Have you ever wanted to meet your doppelgänger, the person who supposedly looks just like you? I'm not convinced I have one, though a number of friends once told me that some guy in college looked just like me—from behind. How about meeting someone who shares your first and last names? That seems more likely, though . . . → Read More: Celebrity Names in San Joaquin County
If the docents of San Joaquin County Historical Society and Museum put their stories together, our history would tell the true tale, not a textbook re-creation.
It is stunning to realize these fine people were born before the Civil War began, and I can clearly remember them and their voices, voices beginning 150 years ago, especially Great . . . → Read More: A Docent’s Great-Grandparents
Monument at grave of David S. Terry, Stockton Rural Cemetery.
Whoever said "dead men don't tell tales" must have never visited a cemetery. As any local historian can attest, the tombstones and monuments of the deceased actually do tell stories. In fact, they stand as some of the richest sources for biography and local history anywhere . . . → Read More: Stockton Rural Cemetery Celebrates 150 Years
Still for making illegal liquor, San Joaquin County, ca. 1920.
I need your help. Last week, an avid genealogist phoned me to discuss research on her ancestors, one of whom owned a detective agency in Stockton. That bit of information captured my attention. Then she told me that he worked as a detective during Prohibition, and . . . → Read More: Prohibition in San Joaquin County
What comes to your mind when you think about the Civil War? Abraham Lincoln? Ulysses S. Grant? How about row after row of Union and Confederate soldiers facing off with single-shot rifles? And where do you see the battles happening? Can you think of any west of the Mississippi?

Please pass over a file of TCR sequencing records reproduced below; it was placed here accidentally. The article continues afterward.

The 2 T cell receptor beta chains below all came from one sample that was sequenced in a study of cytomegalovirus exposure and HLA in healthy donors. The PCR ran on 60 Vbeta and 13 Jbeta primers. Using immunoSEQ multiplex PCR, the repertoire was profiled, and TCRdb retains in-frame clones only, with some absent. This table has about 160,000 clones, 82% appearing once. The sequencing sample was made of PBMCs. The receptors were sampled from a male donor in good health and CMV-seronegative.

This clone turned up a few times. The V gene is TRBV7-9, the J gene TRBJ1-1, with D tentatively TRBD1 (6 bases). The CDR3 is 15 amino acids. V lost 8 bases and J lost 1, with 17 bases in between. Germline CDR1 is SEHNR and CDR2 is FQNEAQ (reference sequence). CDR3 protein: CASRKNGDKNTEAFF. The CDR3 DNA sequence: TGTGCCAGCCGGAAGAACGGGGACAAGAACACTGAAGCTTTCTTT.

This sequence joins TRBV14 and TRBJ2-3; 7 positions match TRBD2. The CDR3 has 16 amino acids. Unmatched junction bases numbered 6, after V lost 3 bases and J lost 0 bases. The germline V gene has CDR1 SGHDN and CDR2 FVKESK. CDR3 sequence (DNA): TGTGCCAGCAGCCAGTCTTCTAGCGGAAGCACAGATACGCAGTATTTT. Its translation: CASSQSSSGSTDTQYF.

Members of the Hartford Post G.A.R., . . . → Read More: The Civil War in San Joaquin County
Remember the San Joaquin County Obituary Index Project? (If you don’t, see the entries for June 16, 2011, and October 12, 2011, below.) Well, work on the project has ended successfully! At last, genealogists, historians, and other researchers can view online citations for or copies of newspaper obituaries in San Joaquin County that date from the . . . → Read More: Society Announces Online Research Tool
Some of the most tenacious people I know are genealogists. It’s not uncommon among genealogist friends of mine to take years searching patiently for biographical details that many of us more frail mortals might never try to find in the first place. But when they discover what they want, they have reason to celebrate.
A long-lost . . . → Read More: The San Joaquin County Obituary Index Project
You thought this entry might involve zombies, didn’t you? Well, it doesn’t. Instead, it deals with a tool that genealogists value highly when they research dead people: an obituary index. In addition, it issues a call for volunteers.
So what’s the connection? Let’s start by discussing obituaries. In addition to telling genealogists when a person died, obituaries . . . → Read More: Searching for Dead People